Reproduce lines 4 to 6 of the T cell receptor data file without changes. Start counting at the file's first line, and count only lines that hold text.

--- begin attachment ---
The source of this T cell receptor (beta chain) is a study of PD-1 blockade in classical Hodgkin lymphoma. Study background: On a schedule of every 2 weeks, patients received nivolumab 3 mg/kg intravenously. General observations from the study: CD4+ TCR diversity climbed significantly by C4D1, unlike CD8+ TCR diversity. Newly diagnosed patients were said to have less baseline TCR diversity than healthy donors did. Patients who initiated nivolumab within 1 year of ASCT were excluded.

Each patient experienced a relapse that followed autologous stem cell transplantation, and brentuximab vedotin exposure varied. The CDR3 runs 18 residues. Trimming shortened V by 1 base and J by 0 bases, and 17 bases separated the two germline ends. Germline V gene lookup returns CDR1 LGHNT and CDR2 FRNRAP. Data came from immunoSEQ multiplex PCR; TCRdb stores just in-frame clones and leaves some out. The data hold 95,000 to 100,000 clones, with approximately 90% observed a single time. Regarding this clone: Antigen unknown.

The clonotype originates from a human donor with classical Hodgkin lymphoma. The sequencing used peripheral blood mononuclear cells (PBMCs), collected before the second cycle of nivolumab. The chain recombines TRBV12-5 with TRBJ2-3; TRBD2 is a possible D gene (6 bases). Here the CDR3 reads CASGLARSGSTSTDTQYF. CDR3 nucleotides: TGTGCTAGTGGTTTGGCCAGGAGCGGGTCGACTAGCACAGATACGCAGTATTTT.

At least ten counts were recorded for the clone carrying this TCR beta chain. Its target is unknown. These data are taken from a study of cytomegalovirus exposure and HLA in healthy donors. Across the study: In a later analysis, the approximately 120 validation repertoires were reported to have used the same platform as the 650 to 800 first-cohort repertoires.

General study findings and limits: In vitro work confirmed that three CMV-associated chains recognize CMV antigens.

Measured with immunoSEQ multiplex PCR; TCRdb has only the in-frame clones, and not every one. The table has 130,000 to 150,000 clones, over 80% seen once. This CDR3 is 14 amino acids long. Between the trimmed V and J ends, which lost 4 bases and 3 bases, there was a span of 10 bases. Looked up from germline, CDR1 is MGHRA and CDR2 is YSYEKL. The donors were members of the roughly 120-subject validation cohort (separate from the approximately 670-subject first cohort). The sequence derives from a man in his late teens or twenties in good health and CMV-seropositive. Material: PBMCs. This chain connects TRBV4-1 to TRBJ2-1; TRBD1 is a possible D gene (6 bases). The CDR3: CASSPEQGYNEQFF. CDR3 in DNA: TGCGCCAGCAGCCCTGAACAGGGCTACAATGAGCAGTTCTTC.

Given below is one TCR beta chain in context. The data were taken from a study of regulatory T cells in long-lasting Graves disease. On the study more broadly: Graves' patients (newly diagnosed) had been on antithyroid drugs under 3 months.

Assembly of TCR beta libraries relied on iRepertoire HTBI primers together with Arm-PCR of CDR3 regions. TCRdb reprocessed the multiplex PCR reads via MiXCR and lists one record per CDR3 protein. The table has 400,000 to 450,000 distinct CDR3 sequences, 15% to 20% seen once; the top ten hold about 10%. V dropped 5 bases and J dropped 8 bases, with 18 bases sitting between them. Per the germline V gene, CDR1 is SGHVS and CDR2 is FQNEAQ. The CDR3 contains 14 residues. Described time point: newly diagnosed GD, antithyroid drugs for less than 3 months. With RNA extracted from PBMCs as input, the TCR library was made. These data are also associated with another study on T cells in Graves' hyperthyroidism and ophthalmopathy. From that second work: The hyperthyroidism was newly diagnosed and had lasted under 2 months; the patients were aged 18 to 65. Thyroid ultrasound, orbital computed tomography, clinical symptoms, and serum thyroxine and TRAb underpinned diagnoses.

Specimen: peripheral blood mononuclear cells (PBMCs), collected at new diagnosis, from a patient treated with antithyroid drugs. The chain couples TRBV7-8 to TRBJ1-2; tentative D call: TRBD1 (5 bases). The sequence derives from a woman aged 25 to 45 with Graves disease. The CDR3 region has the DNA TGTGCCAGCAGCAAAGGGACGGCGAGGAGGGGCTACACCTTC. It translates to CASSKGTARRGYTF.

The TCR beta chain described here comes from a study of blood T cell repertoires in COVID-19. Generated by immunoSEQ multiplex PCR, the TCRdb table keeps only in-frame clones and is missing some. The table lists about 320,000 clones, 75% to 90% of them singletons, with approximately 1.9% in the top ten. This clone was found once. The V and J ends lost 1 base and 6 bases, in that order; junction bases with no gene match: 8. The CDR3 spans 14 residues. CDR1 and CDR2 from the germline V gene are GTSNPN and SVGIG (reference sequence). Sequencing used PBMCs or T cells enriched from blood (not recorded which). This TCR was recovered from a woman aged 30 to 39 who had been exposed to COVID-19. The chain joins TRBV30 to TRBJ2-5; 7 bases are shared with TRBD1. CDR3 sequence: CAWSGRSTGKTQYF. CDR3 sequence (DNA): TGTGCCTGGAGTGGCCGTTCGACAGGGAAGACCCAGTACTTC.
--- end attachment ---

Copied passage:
At least ten counts were recorded for the clone carrying this TCR beta chain. Its target is unknown. These data are taken from a study of cytomegalovirus exposure and HLA in healthy donors. Across the study: In a later analysis, the approximately 120 validation repertoires were reported to have used the same platform as the 650 to 800 first-cohort repertoires.

General study findings and limits: In vitro work confirmed that three CMV-associated chains recognize CMV antigens.

Measured with immunoSEQ multiplex PCR; TCRdb has only the in-frame clones, and not every one. The table has 130,000 to 150,000 clones, over 80% seen once. This CDR3 is 14 amino acids long. Between the trimmed V and J ends, which lost 4 bases and 3 bases, there was a span of 10 bases. Looked up from germline, CDR1 is MGHRA and CDR2 is YSYEKL. The donors were members of the roughly 120-subject validation cohort (separate from the approximately 670-subject first cohort). The sequence derives from a man in his late teens or twenties in good health and CMV-seropositive. Material: PBMCs. This chain connects TRBV4-1 to TRBJ2-1; TRBD1 is a possible D gene (6 bases). The CDR3: CASSPEQGYNEQFF. CDR3 in DNA: TGCGCCAGCAGCCCTGAACAGGGCTACAATGAGCAGTTCTTC.